4. Laundry Washers – Progress notifications, such as cycle completion, can be sent via Matter. Dryers will be supported in a future Matter release.
  5. Robotic Vacuums – Beyond the basic features like remote start and progress notifications, there is support for key features like cleaning modes (dry vacuum vs wet mopping) and additional status details (brush status, error reporting, charging status).
  6. Smoke & Carbon Monoxide Alarms – These alarms will support notifications and audio and visual alarm signaling. Additionally, there is support for alerts about battery status and end-of-life notifications. These alarms also support self-testing. Carbon monoxide alarms support concentration sensing, as an additional data point.
  7. Air Quality Sensors – Supported sensors can capture and report on: PM1, PM 2.5, PM 10, CO2, NO2, VOC, CO, Ozone, Radon, and Formaldehyde. Furthermore, the addition of the Air Quality Cluster enables Matter devices to provide AQI information based on the device’s location.
  8. Air Purifiers – Purifiers utilize the Air Quality Sensor device type to provide sensing information and also include functionality from other device types like Fans (required) and Thermostats (optional). Air purifiers also include consumable resource monitoring, enabling notifications on filter status (both HEPA and activated carbon filters are supported in 1.2).
  9. Fans –Matter 1.2 includes support for fans as a separate, certifiable device type. Fans now support movements like rock/oscillation and new modes like natural wind and sleep wind. Additional enhancements include the ability to change the airflow direction (forward and reverse) and step commands to change the speed of airflow.
The appliance support added in Matter 1.2 gave the Matter Working Group a starting point to build out a set of foundational features — such as temperature setting and monitoring, and status notifications — which will be applicable to nearly all appliances supported in future releases.

Other New Features & Improvements

The fall update to Matter is more than just new device types. The Matter specification along with the SDK, testing tools, and certification program are continuing to evolve with active participation from hundreds of leading smart home engineers and product experts. Their meaningful contributions and hard work demonstrate that Matter continues to gain momentum and that the overall experience for consumers and developers will continue to improve over time.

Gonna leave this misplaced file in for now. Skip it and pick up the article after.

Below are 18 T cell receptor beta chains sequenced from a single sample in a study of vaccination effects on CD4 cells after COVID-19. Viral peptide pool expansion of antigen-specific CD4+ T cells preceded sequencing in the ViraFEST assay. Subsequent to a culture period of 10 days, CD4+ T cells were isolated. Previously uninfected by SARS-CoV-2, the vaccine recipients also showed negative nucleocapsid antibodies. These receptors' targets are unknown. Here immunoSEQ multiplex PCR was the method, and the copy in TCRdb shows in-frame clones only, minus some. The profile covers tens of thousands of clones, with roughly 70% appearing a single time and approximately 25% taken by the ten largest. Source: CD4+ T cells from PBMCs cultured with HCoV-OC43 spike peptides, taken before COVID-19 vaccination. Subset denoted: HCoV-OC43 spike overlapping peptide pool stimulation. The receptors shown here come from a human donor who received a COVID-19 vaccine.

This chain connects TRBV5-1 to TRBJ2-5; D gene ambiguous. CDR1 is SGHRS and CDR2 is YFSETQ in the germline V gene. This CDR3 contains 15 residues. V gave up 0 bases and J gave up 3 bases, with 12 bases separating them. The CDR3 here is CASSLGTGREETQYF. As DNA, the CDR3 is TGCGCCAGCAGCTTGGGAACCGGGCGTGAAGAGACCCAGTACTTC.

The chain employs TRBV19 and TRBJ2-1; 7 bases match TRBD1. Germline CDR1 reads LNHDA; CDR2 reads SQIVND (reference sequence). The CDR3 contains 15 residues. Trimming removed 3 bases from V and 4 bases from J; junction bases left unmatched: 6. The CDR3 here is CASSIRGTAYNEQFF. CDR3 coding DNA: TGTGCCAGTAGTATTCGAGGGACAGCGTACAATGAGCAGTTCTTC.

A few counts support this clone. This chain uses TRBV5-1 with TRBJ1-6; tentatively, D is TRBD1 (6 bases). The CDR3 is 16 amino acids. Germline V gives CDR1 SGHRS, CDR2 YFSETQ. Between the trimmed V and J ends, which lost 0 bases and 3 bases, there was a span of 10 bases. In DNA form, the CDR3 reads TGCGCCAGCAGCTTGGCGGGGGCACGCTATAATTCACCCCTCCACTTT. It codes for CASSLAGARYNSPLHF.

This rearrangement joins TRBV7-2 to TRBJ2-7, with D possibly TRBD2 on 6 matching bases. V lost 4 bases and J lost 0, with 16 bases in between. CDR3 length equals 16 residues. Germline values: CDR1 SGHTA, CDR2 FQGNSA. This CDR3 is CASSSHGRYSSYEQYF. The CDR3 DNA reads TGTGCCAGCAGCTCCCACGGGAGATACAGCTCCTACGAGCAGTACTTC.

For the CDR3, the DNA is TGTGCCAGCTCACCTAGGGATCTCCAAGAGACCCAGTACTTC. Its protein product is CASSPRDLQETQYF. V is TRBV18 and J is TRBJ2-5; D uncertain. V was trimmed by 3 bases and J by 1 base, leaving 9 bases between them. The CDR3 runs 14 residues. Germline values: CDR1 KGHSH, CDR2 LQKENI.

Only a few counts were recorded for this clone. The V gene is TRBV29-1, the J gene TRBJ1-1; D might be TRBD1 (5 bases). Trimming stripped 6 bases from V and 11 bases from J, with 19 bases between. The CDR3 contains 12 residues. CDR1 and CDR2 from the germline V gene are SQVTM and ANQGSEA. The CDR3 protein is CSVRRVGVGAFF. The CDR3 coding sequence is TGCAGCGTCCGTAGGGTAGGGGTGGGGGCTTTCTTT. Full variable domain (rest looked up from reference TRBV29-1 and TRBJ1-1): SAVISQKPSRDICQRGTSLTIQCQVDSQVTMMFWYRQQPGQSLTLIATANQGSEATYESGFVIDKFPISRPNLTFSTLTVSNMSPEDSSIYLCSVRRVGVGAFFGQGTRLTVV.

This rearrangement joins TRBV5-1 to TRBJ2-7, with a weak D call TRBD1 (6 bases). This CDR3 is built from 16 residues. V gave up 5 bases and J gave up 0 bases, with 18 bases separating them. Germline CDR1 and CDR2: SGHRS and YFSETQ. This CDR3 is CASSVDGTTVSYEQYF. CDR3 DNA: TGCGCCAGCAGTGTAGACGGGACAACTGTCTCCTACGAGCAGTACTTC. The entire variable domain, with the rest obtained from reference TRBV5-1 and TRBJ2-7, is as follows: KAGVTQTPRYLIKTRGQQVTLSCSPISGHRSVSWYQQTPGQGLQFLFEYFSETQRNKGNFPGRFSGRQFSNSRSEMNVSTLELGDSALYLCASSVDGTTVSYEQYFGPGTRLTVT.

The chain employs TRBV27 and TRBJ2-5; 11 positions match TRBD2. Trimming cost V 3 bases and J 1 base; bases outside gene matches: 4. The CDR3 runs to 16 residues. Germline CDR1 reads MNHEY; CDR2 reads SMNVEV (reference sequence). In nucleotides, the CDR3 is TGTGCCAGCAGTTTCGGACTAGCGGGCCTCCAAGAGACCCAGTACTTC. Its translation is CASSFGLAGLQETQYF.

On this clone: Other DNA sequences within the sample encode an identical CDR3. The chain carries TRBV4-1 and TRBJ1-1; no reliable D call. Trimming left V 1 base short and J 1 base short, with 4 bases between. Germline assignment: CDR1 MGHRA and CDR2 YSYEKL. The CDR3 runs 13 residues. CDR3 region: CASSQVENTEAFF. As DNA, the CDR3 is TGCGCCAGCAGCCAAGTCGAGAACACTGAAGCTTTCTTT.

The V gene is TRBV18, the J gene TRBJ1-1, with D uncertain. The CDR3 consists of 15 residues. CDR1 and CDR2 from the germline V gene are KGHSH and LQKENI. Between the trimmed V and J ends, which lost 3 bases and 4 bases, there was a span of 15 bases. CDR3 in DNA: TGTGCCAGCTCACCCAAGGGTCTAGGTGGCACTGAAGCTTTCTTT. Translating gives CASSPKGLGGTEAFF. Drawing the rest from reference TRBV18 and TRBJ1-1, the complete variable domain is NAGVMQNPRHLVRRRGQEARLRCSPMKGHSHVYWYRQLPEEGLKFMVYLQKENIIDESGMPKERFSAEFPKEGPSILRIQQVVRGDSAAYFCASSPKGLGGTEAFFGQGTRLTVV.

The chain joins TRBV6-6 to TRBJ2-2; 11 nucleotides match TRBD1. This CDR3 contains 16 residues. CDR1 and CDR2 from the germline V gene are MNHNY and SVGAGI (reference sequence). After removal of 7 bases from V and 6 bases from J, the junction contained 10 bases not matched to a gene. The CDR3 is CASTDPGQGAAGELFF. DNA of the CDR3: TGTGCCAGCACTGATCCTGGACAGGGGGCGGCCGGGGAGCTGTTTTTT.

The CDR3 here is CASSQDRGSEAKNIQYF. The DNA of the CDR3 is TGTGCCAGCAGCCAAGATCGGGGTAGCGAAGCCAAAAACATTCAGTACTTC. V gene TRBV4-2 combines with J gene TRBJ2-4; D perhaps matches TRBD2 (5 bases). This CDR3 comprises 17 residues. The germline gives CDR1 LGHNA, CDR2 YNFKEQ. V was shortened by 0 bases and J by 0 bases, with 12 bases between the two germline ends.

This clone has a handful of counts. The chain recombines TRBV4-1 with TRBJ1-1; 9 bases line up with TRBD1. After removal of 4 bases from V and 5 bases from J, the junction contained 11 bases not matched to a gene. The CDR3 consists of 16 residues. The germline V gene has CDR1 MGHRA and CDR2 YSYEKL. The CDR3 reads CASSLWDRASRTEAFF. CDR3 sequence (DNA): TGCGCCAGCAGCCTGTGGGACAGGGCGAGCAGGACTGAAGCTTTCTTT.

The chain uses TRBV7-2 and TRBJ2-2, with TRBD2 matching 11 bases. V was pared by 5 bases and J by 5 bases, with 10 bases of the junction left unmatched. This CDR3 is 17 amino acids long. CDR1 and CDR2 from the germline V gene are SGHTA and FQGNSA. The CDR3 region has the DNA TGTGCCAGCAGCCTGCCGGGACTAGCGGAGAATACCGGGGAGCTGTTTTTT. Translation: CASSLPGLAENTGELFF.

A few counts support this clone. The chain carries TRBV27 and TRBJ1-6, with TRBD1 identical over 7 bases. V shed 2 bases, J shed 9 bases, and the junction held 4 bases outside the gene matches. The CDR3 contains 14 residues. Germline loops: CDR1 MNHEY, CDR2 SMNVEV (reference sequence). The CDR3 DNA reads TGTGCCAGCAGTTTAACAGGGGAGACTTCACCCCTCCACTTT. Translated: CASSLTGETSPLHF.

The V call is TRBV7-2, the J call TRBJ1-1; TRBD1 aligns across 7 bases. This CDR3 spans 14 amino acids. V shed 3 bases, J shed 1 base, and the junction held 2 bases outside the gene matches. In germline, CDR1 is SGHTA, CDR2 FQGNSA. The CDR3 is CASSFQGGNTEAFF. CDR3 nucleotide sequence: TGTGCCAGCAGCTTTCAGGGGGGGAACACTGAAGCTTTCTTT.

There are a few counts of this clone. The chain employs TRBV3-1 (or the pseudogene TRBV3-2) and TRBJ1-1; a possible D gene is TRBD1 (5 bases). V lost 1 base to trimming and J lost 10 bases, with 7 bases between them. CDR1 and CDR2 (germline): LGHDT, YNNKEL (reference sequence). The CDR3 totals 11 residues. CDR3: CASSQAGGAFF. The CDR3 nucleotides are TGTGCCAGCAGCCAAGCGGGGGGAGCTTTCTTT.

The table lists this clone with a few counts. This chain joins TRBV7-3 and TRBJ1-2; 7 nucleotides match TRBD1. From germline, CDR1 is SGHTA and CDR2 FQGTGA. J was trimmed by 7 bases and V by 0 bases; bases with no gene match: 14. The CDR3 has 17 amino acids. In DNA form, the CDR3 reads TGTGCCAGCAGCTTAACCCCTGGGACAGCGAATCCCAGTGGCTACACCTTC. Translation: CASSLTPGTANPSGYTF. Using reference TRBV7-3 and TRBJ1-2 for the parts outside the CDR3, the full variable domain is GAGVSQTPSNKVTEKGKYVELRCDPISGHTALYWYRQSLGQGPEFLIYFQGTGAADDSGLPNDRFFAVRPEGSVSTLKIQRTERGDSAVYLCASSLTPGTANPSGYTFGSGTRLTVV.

Core improvements to the Matter 1.2 specification include:
  • Latch & Bolt Door Locks – Enhancements for European markets that capture the common configuration of a combined latch and bolt lock unit.
  • Device Appearance – Added description of device appearance, so that devices can describe their color and finish. This will enable helpful representations of devices across clients.
  • Device & Endpoint Composition – Devices can now be hierarchically composed from complex endpoints allowing for accurate modeling of appliances, multi-unit switches, and multi-light fixtures.
  • Semantic Tags – Provide an interoperable way to describe the location and semantic functions of generic Matter clusters and endpoints to enable consistent rendering and application across the different clients. For example, semantic tags can be used to represent the location and function of each button on a multi-button remote control.
  • Generic Descriptions of Device Operational States – Expressing the different operational modes of a device in a generic way will make it easier to generate new device types in future revisions of Matter and ensure their basic support across various clients.

Under-the-Hood Enhancements: Matter SDK & Test Harness

Matter 1.2 brings important enhancements in the testing and certification program which helps companies bring products – hardware, software, chipsets and apps – to market faster. These improvements will benefit the wider developer community and ecosystem around Matter.
  • New Platform Support in SDK – Matter 1.2 SDK is now available for new platforms providing more ways for developers to build new products for Matter.